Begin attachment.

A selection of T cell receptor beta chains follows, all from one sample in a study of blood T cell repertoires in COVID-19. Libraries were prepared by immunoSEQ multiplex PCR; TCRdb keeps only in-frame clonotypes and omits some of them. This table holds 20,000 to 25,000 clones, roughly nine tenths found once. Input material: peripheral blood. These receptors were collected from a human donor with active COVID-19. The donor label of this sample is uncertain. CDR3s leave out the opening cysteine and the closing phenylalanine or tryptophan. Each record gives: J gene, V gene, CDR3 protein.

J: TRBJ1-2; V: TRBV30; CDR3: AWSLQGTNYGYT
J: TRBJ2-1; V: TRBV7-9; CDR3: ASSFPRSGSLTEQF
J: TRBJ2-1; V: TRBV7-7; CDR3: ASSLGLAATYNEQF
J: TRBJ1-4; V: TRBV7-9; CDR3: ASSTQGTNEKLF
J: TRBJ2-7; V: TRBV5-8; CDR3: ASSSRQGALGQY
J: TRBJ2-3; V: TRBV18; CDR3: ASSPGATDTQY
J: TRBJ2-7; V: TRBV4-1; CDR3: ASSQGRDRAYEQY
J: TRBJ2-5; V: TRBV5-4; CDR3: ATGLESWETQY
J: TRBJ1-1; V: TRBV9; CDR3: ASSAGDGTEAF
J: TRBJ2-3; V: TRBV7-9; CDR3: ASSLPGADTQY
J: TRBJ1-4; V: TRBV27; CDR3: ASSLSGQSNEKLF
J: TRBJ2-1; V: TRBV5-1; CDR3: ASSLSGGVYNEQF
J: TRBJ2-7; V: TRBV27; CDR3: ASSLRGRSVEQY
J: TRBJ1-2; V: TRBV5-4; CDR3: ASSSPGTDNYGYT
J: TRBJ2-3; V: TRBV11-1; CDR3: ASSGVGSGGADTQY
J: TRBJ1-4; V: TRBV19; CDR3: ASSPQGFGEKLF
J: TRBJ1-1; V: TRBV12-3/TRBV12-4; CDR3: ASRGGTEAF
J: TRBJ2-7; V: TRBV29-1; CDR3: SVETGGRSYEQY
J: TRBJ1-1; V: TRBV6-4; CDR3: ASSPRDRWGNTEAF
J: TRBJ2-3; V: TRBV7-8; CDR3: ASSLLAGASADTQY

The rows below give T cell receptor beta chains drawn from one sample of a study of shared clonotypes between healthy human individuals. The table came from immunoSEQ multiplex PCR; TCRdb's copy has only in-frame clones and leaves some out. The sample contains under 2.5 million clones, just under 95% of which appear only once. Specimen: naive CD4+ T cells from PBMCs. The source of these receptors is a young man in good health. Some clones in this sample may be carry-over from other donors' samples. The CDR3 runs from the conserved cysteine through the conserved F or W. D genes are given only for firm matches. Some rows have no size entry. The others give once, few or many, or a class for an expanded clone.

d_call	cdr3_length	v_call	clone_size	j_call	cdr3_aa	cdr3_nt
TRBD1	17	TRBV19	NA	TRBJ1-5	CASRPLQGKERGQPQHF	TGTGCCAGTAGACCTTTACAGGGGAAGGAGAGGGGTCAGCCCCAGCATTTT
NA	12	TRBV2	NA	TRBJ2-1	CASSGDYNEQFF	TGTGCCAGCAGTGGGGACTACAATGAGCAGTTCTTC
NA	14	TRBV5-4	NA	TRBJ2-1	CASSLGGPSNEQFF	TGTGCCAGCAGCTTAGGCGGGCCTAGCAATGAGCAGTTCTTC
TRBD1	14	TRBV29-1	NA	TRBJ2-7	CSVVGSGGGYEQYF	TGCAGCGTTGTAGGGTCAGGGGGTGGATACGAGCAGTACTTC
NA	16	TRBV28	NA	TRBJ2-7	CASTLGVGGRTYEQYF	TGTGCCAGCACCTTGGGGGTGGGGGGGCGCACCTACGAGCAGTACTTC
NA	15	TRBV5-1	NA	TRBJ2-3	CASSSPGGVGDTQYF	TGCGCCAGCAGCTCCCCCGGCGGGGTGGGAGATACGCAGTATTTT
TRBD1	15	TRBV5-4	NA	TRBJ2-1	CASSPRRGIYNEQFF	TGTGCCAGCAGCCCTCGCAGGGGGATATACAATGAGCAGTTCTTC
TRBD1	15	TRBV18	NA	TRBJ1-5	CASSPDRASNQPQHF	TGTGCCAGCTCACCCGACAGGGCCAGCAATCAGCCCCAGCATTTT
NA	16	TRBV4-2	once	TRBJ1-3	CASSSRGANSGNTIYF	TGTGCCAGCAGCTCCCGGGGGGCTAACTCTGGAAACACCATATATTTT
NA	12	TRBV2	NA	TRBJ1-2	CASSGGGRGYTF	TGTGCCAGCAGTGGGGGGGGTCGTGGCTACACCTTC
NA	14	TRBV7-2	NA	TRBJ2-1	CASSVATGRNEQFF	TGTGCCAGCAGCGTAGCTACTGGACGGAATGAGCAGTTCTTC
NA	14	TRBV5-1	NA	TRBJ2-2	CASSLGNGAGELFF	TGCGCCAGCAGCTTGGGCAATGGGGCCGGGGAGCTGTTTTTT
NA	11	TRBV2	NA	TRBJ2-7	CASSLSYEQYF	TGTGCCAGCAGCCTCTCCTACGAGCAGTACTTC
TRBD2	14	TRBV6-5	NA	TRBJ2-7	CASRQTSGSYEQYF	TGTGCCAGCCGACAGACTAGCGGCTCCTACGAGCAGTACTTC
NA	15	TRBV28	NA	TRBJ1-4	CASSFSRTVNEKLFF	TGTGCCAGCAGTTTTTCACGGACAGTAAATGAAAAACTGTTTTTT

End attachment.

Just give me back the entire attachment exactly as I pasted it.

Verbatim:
A selection of T cell receptor beta chains follows, all from one sample in a study of blood T cell repertoires in COVID-19. Libraries were prepared by immunoSEQ multiplex PCR; TCRdb keeps only in-frame clonotypes and omits some of them. This table holds 20,000 to 25,000 clones, roughly nine tenths found once. Input material: peripheral blood. These receptors were collected from a human donor with active COVID-19. The donor label of this sample is uncertain. CDR3s leave out the opening cysteine and the closing phenylalanine or tryptophan. Each record gives: J gene, V gene, CDR3 protein.

J: TRBJ1-2; V: TRBV30; CDR3: AWSLQGTNYGYT
J: TRBJ2-1; V: TRBV7-9; CDR3: ASSFPRSGSLTEQF
J: TRBJ2-1; V: TRBV7-7; CDR3: ASSLGLAATYNEQF
J: TRBJ1-4; V: TRBV7-9; CDR3: ASSTQGTNEKLF
J: TRBJ2-7; V: TRBV5-8; CDR3: ASSSRQGALGQY
J: TRBJ2-3; V: TRBV18; CDR3: ASSPGATDTQY
J: TRBJ2-7; V: TRBV4-1; CDR3: ASSQGRDRAYEQY
J: TRBJ2-5; V: TRBV5-4; CDR3: ATGLESWETQY
J: TRBJ1-1; V: TRBV9; CDR3: ASSAGDGTEAF
J: TRBJ2-3; V: TRBV7-9; CDR3: ASSLPGADTQY
J: TRBJ1-4; V: TRBV27; CDR3: ASSLSGQSNEKLF
J: TRBJ2-1; V: TRBV5-1; CDR3: ASSLSGGVYNEQF
J: TRBJ2-7; V: TRBV27; CDR3: ASSLRGRSVEQY
J: TRBJ1-2; V: TRBV5-4; CDR3: ASSSPGTDNYGYT
J: TRBJ2-3; V: TRBV11-1; CDR3: ASSGVGSGGADTQY
J: TRBJ1-4; V: TRBV19; CDR3: ASSPQGFGEKLF
J: TRBJ1-1; V: TRBV12-3/TRBV12-4; CDR3: ASRGGTEAF
J: TRBJ2-7; V: TRBV29-1; CDR3: SVETGGRSYEQY
J: TRBJ1-1; V: TRBV6-4; CDR3: ASSPRDRWGNTEAF
J: TRBJ2-3; V: TRBV7-8; CDR3: ASSLLAGASADTQY

The rows below give T cell receptor beta chains drawn from one sample of a study of shared clonotypes between healthy human individuals. The table came from immunoSEQ multiplex PCR; TCRdb's copy has only in-frame clones and leaves some out. The sample contains under 2.5 million clones, just under 95% of which appear only once. Specimen: naive CD4+ T cells from PBMCs. The source of these receptors is a young man in good health. Some clones in this sample may be carry-over from other donors' samples. The CDR3 runs from the conserved cysteine through the conserved F or W. D genes are given only for firm matches. Some rows have no size entry. The others give once, few or many, or a class for an expanded clone.

d_call	cdr3_length	v_call	clone_size	j_call	cdr3_aa	cdr3_nt
TRBD1	17	TRBV19	NA	TRBJ1-5	CASRPLQGKERGQPQHF	TGTGCCAGTAGACCTTTACAGGGGAAGGAGAGGGGTCAGCCCCAGCATTTT
NA	12	TRBV2	NA	TRBJ2-1	CASSGDYNEQFF	TGTGCCAGCAGTGGGGACTACAATGAGCAGTTCTTC
NA	14	TRBV5-4	NA	TRBJ2-1	CASSLGGPSNEQFF	TGTGCCAGCAGCTTAGGCGGGCCTAGCAATGAGCAGTTCTTC
TRBD1	14	TRBV29-1	NA	TRBJ2-7	CSVVGSGGGYEQYF	TGCAGCGTTGTAGGGTCAGGGGGTGGATACGAGCAGTACTTC
NA	16	TRBV28	NA	TRBJ2-7	CASTLGVGGRTYEQYF	TGTGCCAGCACCTTGGGGGTGGGGGGGCGCACCTACGAGCAGTACTTC
NA	15	TRBV5-1	NA	TRBJ2-3	CASSSPGGVGDTQYF	TGCGCCAGCAGCTCCCCCGGCGGGGTGGGAGATACGCAGTATTTT
TRBD1	15	TRBV5-4	NA	TRBJ2-1	CASSPRRGIYNEQFF	TGTGCCAGCAGCCCTCGCAGGGGGATATACAATGAGCAGTTCTTC
TRBD1	15	TRBV18	NA	TRBJ1-5	CASSPDRASNQPQHF	TGTGCCAGCTCACCCGACAGGGCCAGCAATCAGCCCCAGCATTTT
NA	16	TRBV4-2	once	TRBJ1-3	CASSSRGANSGNTIYF	TGTGCCAGCAGCTCCCGGGGGGCTAACTCTGGAAACACCATATATTTT
NA	12	TRBV2	NA	TRBJ1-2	CASSGGGRGYTF	TGTGCCAGCAGTGGGGGGGGTCGTGGCTACACCTTC
NA	14	TRBV7-2	NA	TRBJ2-1	CASSVATGRNEQFF	TGTGCCAGCAGCGTAGCTACTGGACGGAATGAGCAGTTCTTC
NA	14	TRBV5-1	NA	TRBJ2-2	CASSLGNGAGELFF	TGCGCCAGCAGCTTGGGCAATGGGGCCGGGGAGCTGTTTTTT
NA	11	TRBV2	NA	TRBJ2-7	CASSLSYEQYF	TGTGCCAGCAGCCTCTCCTACGAGCAGTACTTC
TRBD2	14	TRBV6-5	NA	TRBJ2-7	CASRQTSGSYEQYF	TGTGCCAGCCGACAGACTAGCGGCTCCTACGAGCAGTACTTC
NA	15	TRBV28	NA	TRBJ1-4	CASSFSRTVNEKLFF	TGTGCCAGCAGTTTTTCACGGACAGTAAATGAAAAACTGTTTTTT